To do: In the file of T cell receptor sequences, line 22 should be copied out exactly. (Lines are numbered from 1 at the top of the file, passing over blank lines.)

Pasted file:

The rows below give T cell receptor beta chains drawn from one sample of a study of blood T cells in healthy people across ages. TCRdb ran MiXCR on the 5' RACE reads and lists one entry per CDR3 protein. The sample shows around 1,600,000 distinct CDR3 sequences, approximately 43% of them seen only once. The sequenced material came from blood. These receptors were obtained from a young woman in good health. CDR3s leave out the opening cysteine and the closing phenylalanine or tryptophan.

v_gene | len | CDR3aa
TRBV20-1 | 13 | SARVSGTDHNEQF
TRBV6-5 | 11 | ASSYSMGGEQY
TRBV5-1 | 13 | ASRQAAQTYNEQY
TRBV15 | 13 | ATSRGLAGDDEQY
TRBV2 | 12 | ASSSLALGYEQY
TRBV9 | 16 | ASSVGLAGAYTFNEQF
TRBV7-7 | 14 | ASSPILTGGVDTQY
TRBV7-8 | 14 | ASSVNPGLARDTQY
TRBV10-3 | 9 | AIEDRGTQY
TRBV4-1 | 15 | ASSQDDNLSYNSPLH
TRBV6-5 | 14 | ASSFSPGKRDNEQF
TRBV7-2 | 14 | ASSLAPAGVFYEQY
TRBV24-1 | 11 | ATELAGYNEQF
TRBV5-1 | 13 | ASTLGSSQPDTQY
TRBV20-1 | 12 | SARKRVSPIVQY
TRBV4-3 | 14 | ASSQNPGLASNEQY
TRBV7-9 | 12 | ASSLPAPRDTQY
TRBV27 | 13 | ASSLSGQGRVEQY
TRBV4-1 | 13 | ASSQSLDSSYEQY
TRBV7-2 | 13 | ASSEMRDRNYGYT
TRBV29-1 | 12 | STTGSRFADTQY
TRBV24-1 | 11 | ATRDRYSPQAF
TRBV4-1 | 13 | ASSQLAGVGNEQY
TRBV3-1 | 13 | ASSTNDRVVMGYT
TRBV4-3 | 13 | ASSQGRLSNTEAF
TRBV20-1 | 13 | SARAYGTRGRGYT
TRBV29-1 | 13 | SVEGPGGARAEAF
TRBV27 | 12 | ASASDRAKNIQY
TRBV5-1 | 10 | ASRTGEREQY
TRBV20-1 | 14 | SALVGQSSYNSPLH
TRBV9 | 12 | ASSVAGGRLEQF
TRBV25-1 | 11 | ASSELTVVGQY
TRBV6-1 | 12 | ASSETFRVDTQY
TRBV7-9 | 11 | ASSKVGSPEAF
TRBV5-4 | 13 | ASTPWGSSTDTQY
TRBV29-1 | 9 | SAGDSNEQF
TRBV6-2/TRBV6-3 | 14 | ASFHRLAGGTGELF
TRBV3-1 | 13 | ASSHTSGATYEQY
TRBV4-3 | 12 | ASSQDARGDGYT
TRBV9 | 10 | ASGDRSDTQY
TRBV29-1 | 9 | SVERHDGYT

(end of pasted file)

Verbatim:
TRBV7-2 | 13 | ASSEMRDRNYGYT